A new article in the Journal of the National Cancer Institute finds that some cancer patients appear to benefit more from exercise than others.

Researchers show better cardiorespiratory fitness leads to longer life

October 19, 2018
Cleveland Clinic researchers have found that better cardiorespiratory fitness leads to longer life, with no limit to the benefit of aerobic fitness.

Obesity more dangerous than lack of fitness, new study claims

December 20, 2015
A new study, published today in the International Journal of Epidemiology, has dismissed the concept of 'fat but fit'. In contrast, the results from the new study suggest that the protective effects of high fitness against ...

Study finds childhood fitness reduces long-term cardiovascular risks of childhood obesity

May 24, 2016
A new study from a group of international researchers has identified a potentially effective tool to reduce the long-term health risks of childhood obesity-aerobic exercise.

Study finds boys' fitness has declined over past 20 years

May 23, 2018
Even healthy weight boys have become less fit over the past 20 years, according to new research being presented at this year's European Congress on Obesity (ECO) in Vienna, Austria (23-26 May). The study, which tested the ...

Low fitness may indicate poor arterial health in adolescents

September 10, 2018
A recent Finnish study conducted at the University of Jyväskylä showed that adolescents with better aerobic fitness have more compliant arteries than their lower fit peers do. The study also suggests that a higher anaerobic ...

Recommended for you

Teen personality traits linked to risk of death from any cause 50 years later

November 20, 2018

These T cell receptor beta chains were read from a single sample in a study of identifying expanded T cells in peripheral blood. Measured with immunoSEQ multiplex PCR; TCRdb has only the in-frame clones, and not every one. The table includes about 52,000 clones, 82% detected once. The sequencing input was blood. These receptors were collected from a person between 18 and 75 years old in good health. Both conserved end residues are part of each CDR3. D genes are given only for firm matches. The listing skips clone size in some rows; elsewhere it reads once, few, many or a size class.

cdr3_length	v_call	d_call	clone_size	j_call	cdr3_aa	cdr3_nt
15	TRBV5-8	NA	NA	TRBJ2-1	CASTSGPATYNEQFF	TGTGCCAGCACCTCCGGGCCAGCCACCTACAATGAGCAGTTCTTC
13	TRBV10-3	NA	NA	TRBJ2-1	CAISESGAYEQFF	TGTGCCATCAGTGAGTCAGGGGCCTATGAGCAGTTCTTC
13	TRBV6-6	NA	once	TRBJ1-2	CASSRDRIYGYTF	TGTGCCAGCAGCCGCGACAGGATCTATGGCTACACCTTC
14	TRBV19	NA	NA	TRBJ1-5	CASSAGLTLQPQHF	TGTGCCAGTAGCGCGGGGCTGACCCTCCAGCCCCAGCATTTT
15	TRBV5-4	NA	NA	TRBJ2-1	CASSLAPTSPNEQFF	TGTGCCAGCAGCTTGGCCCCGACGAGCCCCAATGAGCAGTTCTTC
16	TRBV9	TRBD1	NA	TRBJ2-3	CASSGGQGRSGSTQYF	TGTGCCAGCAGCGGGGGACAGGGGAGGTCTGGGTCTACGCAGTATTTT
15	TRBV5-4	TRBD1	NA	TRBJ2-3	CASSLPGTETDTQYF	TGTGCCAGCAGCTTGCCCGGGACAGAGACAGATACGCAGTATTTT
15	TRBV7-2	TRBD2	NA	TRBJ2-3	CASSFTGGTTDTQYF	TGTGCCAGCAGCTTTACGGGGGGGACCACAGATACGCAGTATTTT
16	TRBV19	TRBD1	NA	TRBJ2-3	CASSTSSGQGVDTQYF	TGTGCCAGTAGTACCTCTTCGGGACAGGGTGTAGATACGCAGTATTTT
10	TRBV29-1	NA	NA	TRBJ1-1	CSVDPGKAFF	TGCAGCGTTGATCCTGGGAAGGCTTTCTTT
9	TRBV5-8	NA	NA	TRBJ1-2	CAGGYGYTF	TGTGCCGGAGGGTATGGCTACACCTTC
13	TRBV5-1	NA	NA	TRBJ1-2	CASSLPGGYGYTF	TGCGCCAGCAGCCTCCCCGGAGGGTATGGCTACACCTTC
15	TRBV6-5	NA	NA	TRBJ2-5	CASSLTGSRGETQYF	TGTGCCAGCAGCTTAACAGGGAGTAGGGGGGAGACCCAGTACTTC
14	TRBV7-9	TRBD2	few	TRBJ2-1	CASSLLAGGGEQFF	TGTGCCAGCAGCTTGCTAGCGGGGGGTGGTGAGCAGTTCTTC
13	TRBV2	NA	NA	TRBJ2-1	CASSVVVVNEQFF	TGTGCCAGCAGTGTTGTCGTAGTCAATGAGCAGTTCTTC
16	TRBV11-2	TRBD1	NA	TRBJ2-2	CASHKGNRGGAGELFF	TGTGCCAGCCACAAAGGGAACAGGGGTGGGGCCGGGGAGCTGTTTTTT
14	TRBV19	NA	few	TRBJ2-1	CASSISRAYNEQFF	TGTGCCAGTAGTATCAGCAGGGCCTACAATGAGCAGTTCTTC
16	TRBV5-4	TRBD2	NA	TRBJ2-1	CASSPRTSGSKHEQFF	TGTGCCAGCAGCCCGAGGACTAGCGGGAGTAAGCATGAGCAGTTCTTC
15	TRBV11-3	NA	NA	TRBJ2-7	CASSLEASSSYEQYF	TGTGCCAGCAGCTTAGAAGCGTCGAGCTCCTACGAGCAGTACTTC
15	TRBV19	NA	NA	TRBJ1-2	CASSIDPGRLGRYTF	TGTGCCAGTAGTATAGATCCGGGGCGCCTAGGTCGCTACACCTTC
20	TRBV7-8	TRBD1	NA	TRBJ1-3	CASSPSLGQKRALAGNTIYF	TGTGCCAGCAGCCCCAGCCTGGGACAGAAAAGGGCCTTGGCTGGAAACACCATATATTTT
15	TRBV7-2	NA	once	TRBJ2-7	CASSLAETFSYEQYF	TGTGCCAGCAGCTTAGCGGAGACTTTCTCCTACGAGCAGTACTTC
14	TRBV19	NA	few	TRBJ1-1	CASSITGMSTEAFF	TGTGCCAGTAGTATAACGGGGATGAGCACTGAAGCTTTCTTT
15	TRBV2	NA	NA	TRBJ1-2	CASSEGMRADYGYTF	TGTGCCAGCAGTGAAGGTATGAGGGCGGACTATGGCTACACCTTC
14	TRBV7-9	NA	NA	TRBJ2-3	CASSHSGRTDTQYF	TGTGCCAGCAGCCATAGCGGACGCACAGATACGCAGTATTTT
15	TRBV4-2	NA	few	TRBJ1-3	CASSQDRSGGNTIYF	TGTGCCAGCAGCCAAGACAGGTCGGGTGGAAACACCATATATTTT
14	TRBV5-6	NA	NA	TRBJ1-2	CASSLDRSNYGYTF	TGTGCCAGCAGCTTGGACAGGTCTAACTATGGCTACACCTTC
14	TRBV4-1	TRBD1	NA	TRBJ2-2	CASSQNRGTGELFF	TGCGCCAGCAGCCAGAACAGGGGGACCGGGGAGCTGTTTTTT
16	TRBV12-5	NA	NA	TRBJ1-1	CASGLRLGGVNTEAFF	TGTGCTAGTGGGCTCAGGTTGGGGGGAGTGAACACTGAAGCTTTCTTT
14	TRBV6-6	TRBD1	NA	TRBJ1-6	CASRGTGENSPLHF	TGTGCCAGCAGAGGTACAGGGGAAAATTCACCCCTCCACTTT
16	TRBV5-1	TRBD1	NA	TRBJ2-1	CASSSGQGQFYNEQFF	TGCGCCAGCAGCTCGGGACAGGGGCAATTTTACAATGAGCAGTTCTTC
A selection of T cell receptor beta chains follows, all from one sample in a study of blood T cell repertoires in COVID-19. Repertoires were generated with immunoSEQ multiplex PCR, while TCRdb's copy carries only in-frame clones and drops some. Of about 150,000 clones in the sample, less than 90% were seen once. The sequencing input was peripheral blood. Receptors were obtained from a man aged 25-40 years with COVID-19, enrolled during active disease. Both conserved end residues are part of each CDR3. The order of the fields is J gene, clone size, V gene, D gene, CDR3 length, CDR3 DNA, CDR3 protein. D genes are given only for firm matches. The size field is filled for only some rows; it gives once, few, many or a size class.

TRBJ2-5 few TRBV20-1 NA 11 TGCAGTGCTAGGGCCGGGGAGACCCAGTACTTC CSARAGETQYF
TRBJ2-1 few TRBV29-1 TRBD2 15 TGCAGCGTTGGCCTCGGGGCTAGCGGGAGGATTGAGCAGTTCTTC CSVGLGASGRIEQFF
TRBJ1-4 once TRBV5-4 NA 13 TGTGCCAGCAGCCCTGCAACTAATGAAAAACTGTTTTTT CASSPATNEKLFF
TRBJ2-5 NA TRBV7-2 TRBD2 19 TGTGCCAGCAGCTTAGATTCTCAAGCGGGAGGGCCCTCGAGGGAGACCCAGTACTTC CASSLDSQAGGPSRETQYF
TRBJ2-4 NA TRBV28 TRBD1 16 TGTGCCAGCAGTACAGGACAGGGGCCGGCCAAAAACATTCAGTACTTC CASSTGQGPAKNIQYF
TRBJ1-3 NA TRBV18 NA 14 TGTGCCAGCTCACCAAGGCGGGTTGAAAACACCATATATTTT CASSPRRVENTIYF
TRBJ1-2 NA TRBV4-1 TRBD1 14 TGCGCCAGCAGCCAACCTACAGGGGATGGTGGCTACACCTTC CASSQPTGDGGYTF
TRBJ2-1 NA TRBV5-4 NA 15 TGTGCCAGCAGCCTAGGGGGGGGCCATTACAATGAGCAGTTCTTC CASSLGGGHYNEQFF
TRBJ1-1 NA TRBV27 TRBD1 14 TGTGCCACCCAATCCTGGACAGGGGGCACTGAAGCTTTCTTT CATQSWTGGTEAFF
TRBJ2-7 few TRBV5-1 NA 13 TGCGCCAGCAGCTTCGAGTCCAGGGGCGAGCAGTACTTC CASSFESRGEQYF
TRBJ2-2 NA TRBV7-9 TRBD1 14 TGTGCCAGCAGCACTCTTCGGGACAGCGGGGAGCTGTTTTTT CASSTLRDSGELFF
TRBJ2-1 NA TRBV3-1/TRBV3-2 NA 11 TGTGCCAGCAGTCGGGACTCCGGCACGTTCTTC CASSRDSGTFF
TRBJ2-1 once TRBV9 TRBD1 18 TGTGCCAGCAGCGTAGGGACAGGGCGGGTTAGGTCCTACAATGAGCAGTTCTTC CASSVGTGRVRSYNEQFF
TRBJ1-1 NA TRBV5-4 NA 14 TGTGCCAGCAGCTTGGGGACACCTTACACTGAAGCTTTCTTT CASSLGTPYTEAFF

Personality traits evident as early as the teenage years may be linked to a heightened or lessened risk of death around 50 years later, suggests observational research of 'baby boomers,' published online in the Journal of ...

One in four U.S. adults sits more than eight hours a day

November 20, 2018
(HealthDay)—Couch Potato Nation: Nearly half of Americans sit for far too many hours a day and don't get any exercise at all, a new study finds.

Emotional abuse may be linked with menopause misery

November 19, 2018
Smoking, obesity and a sedentary lifestyle have long been linked to heightened symptoms of menopause. Now, a study headed by UC San Francisco has identified another factor that may add to menopause torment: an emotionally ...

Bullying and violence at work increases the risk of cardiovascular disease

November 19, 2018
People who are bullied at work or experience violence at work are at higher risk of heart and brain blood vessel problems, including heart attacks and stroke, according to the largest prospective study to investigate the ...

How AI could help veterinarians code their notes

November 19, 2018
A team led by scientists at the School of Medicine has developed an algorithm that can read the typed-out notes from veterinarians and predict specific diseases that the animal may have.

Does an 'echo chamber' of information impede flu vaccination for children?

November 19, 2018
Parents who decline to get their child vaccinated against the flu may be exposed to a limited range of information, a new national poll suggests.


Please sign in to add a comment. Registration is free, and takes less than a minute. Read more

Click here to reset your password.
Sign in to get notified via email when new comments are made.